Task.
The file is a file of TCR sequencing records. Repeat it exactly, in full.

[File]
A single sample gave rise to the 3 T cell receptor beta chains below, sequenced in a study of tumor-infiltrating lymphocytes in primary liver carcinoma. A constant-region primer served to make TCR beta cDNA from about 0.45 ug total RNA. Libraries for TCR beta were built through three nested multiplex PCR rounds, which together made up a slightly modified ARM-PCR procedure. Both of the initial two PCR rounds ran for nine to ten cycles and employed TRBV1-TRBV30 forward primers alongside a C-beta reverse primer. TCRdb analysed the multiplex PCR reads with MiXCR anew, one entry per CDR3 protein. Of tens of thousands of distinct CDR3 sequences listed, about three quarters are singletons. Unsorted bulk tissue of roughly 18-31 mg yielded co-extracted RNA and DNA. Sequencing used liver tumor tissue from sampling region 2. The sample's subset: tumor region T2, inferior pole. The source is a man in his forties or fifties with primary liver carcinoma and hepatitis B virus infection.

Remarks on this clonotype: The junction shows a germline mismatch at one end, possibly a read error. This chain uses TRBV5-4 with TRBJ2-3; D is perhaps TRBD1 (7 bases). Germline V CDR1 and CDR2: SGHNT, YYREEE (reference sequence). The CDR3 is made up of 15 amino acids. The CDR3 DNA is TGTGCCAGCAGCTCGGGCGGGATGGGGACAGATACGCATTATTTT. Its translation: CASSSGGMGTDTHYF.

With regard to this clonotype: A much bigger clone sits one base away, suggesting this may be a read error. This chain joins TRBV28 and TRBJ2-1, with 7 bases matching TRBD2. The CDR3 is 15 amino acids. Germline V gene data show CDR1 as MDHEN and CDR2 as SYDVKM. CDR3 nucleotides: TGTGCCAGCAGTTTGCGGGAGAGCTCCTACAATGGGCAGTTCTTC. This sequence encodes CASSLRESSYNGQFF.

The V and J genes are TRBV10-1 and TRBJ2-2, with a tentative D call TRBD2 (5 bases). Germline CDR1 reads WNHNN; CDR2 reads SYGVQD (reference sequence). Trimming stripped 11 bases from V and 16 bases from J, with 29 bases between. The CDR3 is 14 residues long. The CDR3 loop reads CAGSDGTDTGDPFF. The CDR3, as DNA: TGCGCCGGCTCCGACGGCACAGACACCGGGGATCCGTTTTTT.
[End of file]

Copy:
A single sample gave rise to the 3 T cell receptor beta chains below, sequenced in a study of tumor-infiltrating lymphocytes in primary liver carcinoma. A constant-region primer served to make TCR beta cDNA from about 0.45 ug total RNA. Libraries for TCR beta were built through three nested multiplex PCR rounds, which together made up a slightly modified ARM-PCR procedure. Both of the initial two PCR rounds ran for nine to ten cycles and employed TRBV1-TRBV30 forward primers alongside a C-beta reverse primer. TCRdb analysed the multiplex PCR reads with MiXCR anew, one entry per CDR3 protein. Of tens of thousands of distinct CDR3 sequences listed, about three quarters are singletons. Unsorted bulk tissue of roughly 18-31 mg yielded co-extracted RNA and DNA. Sequencing used liver tumor tissue from sampling region 2. The sample's subset: tumor region T2, inferior pole. The source is a man in his forties or fifties with primary liver carcinoma and hepatitis B virus infection.

Remarks on this clonotype: The junction shows a germline mismatch at one end, possibly a read error. This chain uses TRBV5-4 with TRBJ2-3; D is perhaps TRBD1 (7 bases). Germline V CDR1 and CDR2: SGHNT, YYREEE (reference sequence). The CDR3 is made up of 15 amino acids. The CDR3 DNA is TGTGCCAGCAGCTCGGGCGGGATGGGGACAGATACGCATTATTTT. Its translation: CASSSGGMGTDTHYF.

With regard to this clonotype: A much bigger clone sits one base away, suggesting this may be a read error. This chain joins TRBV28 and TRBJ2-1, with 7 bases matching TRBD2. The CDR3 is 15 amino acids. Germline V gene data show CDR1 as MDHEN and CDR2 as SYDVKM. CDR3 nucleotides: TGTGCCAGCAGTTTGCGGGAGAGCTCCTACAATGGGCAGTTCTTC. This sequence encodes CASSLRESSYNGQFF.

The V and J genes are TRBV10-1 and TRBJ2-2, with a tentative D call TRBD2 (5 bases). Germline CDR1 reads WNHNN; CDR2 reads SYGVQD (reference sequence). Trimming stripped 11 bases from V and 16 bases from J, with 29 bases between. The CDR3 is 14 residues long. The CDR3 loop reads CAGSDGTDTGDPFF. The CDR3, as DNA: TGCGCCGGCTCCGACGGCACAGACACCGGGGATCCGTTTTTT.